focus, adequate detail, and consideration of audience and
Learning Standards identify what students should know and be able to
do across all grade levels in each strand. Each Learning Standard is
elaborated into four grade-span standards that specify what students
should know and be able to do at the end of PreK-4, 5-8, 9-10, and 11-12.
The grade-span standards are complemented by examples of classroom
activities that promote this standard. The grade-span standards and their
examples reflect the increasingly complex nature of growth in the English
Language Arts. They illustrate how learners at every level continue to
build upon and expand their knowledge by using similar language skills
with increasing sophistication, refinement, and independence. The
following examples show the differences in learning at three of these
levels for the concept of point of view.
Teaching the Concept of Point of View at Three Educational Levels
In Mr. Jackson's third-grade class, students read together "The
Terrible Leak," a Japanese folk tale, retold by Yoshiko Uchida,
illustrating third-person narration, and A Grain of Wheat, an
autobiography, by Clyde Robert Bulla, illustrating first-person narration.
Mr. Jackson introduces and explains the idea of point of view in
literature. In small groups, students discuss the differences within the
two stories because of the differences in point of view of the narrator.
The children compose their own stories--one reflecting third-person
narration; the other, a first-person point of view. They then share their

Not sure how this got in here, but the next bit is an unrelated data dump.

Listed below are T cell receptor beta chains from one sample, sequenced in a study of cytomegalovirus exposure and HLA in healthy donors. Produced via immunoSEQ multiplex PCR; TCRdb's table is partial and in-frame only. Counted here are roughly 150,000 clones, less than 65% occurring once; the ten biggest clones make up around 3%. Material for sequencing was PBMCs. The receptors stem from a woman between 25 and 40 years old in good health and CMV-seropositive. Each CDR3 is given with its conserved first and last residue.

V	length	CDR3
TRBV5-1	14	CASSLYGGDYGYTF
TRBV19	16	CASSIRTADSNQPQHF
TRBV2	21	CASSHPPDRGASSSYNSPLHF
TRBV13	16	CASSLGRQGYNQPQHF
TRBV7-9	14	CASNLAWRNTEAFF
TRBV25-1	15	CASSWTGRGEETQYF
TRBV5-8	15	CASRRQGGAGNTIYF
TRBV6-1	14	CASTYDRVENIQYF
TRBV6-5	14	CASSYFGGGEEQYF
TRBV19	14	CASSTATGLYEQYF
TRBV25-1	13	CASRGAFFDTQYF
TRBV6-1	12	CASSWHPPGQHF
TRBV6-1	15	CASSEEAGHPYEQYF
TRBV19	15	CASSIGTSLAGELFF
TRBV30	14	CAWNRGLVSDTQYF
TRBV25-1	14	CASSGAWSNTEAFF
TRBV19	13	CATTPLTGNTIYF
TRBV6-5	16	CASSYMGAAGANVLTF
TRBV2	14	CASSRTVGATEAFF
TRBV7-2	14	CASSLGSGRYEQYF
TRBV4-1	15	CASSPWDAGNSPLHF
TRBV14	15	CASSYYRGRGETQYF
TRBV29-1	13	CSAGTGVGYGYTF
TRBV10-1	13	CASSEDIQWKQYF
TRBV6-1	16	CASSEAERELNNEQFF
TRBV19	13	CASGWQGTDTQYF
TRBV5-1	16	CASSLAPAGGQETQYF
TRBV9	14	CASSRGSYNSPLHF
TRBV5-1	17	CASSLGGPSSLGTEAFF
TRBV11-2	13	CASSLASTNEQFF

stories in small groups to evaluate their work.
Ms. Lopez tries to broaden her eighth graders' reading horizons and
help them grow in their understanding of how literature works. They read
"The Tryst," by Ivan Turgenev, as an
example of memoir, or observer narration. They then contrast observer
narration with anonymous narration in biography by reading "Enemies," by
Anton Chekhov, and "A Father-to-Be," by Saul Bellow. After this unit on
point of view, students compose their own examples of observer narration
and contrast it to an example of biography that they compose about a
relative or neighbor.
An eleventh-grade English class is reading Amy Tan's Joy Luck
Club, which explores the lives of eight Chinese-American women through
the alternating perspectives of four mothers who emigrated from China and
their four daughters who were raised in the United States. The reader
response journals kept by individual students reveal some frustration with
the novel's constantly shifting point of view. Reader response groups
provide students an opportunity to discuss whether or not the shifting
point of view within the same literary work is confusing, and whether or
not this device adds depth to the novel. After reading and discussing the
novel, the class watches the film version. Now students have an
opportunity to analyze and evaluate how the film maker has responded to
the shifting point of view in the novel.